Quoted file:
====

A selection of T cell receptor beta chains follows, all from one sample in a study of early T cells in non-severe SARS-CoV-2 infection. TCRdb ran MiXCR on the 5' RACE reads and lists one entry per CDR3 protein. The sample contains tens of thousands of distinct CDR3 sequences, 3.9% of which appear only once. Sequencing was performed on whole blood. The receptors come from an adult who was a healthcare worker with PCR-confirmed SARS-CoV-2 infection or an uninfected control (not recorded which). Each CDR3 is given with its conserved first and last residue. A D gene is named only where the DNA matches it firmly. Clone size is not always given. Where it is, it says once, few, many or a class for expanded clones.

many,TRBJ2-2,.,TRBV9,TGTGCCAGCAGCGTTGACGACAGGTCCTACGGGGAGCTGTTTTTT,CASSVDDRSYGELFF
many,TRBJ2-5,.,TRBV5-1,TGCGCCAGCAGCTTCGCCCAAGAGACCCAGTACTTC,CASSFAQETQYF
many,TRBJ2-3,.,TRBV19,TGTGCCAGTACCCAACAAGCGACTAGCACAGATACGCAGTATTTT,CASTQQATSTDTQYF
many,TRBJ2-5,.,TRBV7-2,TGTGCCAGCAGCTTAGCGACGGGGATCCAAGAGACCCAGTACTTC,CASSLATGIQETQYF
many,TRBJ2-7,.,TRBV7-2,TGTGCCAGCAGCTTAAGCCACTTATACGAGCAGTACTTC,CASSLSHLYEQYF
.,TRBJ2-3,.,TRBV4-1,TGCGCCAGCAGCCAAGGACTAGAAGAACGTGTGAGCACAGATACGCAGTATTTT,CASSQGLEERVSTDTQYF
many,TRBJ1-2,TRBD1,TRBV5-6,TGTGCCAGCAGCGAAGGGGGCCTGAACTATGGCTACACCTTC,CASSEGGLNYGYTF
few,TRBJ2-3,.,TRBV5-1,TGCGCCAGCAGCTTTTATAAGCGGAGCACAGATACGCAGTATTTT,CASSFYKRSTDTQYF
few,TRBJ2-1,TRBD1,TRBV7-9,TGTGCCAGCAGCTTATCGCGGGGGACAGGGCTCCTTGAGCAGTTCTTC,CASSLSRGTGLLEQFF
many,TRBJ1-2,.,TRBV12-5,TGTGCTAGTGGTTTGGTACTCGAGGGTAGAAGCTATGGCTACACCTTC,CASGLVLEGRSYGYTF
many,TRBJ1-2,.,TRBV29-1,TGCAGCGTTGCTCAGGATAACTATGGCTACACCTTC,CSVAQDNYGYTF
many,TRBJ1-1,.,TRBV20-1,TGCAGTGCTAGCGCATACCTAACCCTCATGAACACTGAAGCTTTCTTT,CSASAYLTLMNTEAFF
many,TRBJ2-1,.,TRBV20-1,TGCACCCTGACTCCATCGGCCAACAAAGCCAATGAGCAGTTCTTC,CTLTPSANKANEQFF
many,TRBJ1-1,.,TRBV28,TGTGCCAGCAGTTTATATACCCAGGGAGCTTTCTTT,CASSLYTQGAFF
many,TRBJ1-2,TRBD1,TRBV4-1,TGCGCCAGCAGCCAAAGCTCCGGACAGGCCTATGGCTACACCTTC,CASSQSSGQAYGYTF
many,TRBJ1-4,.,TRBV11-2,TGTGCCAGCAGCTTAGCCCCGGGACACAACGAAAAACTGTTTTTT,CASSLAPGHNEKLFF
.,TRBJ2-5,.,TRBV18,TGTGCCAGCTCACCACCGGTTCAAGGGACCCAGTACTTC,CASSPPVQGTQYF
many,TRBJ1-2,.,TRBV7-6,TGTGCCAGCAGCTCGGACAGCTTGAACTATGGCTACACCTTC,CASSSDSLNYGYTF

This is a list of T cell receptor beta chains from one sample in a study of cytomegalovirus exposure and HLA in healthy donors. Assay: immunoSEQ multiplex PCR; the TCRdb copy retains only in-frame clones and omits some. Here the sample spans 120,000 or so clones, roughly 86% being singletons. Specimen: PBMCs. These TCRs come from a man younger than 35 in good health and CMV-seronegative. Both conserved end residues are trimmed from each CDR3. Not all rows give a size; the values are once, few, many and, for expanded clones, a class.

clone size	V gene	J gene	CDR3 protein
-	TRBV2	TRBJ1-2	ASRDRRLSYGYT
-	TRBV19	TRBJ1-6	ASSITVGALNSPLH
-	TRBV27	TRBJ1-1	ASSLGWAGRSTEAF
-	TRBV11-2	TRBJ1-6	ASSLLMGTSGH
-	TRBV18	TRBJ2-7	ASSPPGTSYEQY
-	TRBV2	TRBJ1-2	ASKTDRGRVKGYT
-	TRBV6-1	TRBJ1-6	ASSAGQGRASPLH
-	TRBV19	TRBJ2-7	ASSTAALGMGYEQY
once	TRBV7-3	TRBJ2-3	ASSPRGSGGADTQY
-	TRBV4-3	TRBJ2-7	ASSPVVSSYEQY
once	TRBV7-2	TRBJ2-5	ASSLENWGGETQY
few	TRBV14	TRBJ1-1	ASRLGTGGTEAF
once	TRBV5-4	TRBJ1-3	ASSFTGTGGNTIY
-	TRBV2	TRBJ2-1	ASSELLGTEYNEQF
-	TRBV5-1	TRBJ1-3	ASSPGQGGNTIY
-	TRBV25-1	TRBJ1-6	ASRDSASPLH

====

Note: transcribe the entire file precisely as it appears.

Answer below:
A selection of T cell receptor beta chains follows, all from one sample in a study of early T cells in non-severe SARS-CoV-2 infection. TCRdb ran MiXCR on the 5' RACE reads and lists one entry per CDR3 protein. The sample contains tens of thousands of distinct CDR3 sequences, 3.9% of which appear only once. Sequencing was performed on whole blood. The receptors come from an adult who was a healthcare worker with PCR-confirmed SARS-CoV-2 infection or an uninfected control (not recorded which). Each CDR3 is given with its conserved first and last residue. A D gene is named only where the DNA matches it firmly. Clone size is not always given. Where it is, it says once, few, many or a class for expanded clones.

many,TRBJ2-2,.,TRBV9,TGTGCCAGCAGCGTTGACGACAGGTCCTACGGGGAGCTGTTTTTT,CASSVDDRSYGELFF
many,TRBJ2-5,.,TRBV5-1,TGCGCCAGCAGCTTCGCCCAAGAGACCCAGTACTTC,CASSFAQETQYF
many,TRBJ2-3,.,TRBV19,TGTGCCAGTACCCAACAAGCGACTAGCACAGATACGCAGTATTTT,CASTQQATSTDTQYF
many,TRBJ2-5,.,TRBV7-2,TGTGCCAGCAGCTTAGCGACGGGGATCCAAGAGACCCAGTACTTC,CASSLATGIQETQYF
many,TRBJ2-7,.,TRBV7-2,TGTGCCAGCAGCTTAAGCCACTTATACGAGCAGTACTTC,CASSLSHLYEQYF
.,TRBJ2-3,.,TRBV4-1,TGCGCCAGCAGCCAAGGACTAGAAGAACGTGTGAGCACAGATACGCAGTATTTT,CASSQGLEERVSTDTQYF
many,TRBJ1-2,TRBD1,TRBV5-6,TGTGCCAGCAGCGAAGGGGGCCTGAACTATGGCTACACCTTC,CASSEGGLNYGYTF
few,TRBJ2-3,.,TRBV5-1,TGCGCCAGCAGCTTTTATAAGCGGAGCACAGATACGCAGTATTTT,CASSFYKRSTDTQYF
few,TRBJ2-1,TRBD1,TRBV7-9,TGTGCCAGCAGCTTATCGCGGGGGACAGGGCTCCTTGAGCAGTTCTTC,CASSLSRGTGLLEQFF
many,TRBJ1-2,.,TRBV12-5,TGTGCTAGTGGTTTGGTACTCGAGGGTAGAAGCTATGGCTACACCTTC,CASGLVLEGRSYGYTF
many,TRBJ1-2,.,TRBV29-1,TGCAGCGTTGCTCAGGATAACTATGGCTACACCTTC,CSVAQDNYGYTF
many,TRBJ1-1,.,TRBV20-1,TGCAGTGCTAGCGCATACCTAACCCTCATGAACACTGAAGCTTTCTTT,CSASAYLTLMNTEAFF
many,TRBJ2-1,.,TRBV20-1,TGCACCCTGACTCCATCGGCCAACAAAGCCAATGAGCAGTTCTTC,CTLTPSANKANEQFF
many,TRBJ1-1,.,TRBV28,TGTGCCAGCAGTTTATATACCCAGGGAGCTTTCTTT,CASSLYTQGAFF
many,TRBJ1-2,TRBD1,TRBV4-1,TGCGCCAGCAGCCAAAGCTCCGGACAGGCCTATGGCTACACCTTC,CASSQSSGQAYGYTF
many,TRBJ1-4,.,TRBV11-2,TGTGCCAGCAGCTTAGCCCCGGGACACAACGAAAAACTGTTTTTT,CASSLAPGHNEKLFF
.,TRBJ2-5,.,TRBV18,TGTGCCAGCTCACCACCGGTTCAAGGGACCCAGTACTTC,CASSPPVQGTQYF
many,TRBJ1-2,.,TRBV7-6,TGTGCCAGCAGCTCGGACAGCTTGAACTATGGCTACACCTTC,CASSSDSLNYGYTF

This is a list of T cell receptor beta chains from one sample in a study of cytomegalovirus exposure and HLA in healthy donors. Assay: immunoSEQ multiplex PCR; the TCRdb copy retains only in-frame clones and omits some. Here the sample spans 120,000 or so clones, roughly 86% being singletons. Specimen: PBMCs. These TCRs come from a man younger than 35 in good health and CMV-seronegative. Both conserved end residues are trimmed from each CDR3. Not all rows give a size; the values are once, few, many and, for expanded clones, a class.

clone size	V gene	J gene	CDR3 protein
-	TRBV2	TRBJ1-2	ASRDRRLSYGYT
-	TRBV19	TRBJ1-6	ASSITVGALNSPLH
-	TRBV27	TRBJ1-1	ASSLGWAGRSTEAF
-	TRBV11-2	TRBJ1-6	ASSLLMGTSGH
-	TRBV18	TRBJ2-7	ASSPPGTSYEQY
-	TRBV2	TRBJ1-2	ASKTDRGRVKGYT
-	TRBV6-1	TRBJ1-6	ASSAGQGRASPLH
-	TRBV19	TRBJ2-7	ASSTAALGMGYEQY
once	TRBV7-3	TRBJ2-3	ASSPRGSGGADTQY
-	TRBV4-3	TRBJ2-7	ASSPVVSSYEQY
once	TRBV7-2	TRBJ2-5	ASSLENWGGETQY
few	TRBV14	TRBJ1-1	ASRLGTGGTEAF
once	TRBV5-4	TRBJ1-3	ASSFTGTGGNTIY
-	TRBV2	TRBJ2-1	ASSELLGTEYNEQF
-	TRBV5-1	TRBJ1-3	ASSPGQGGNTIY
-	TRBV25-1	TRBJ1-6	ASRDSASPLH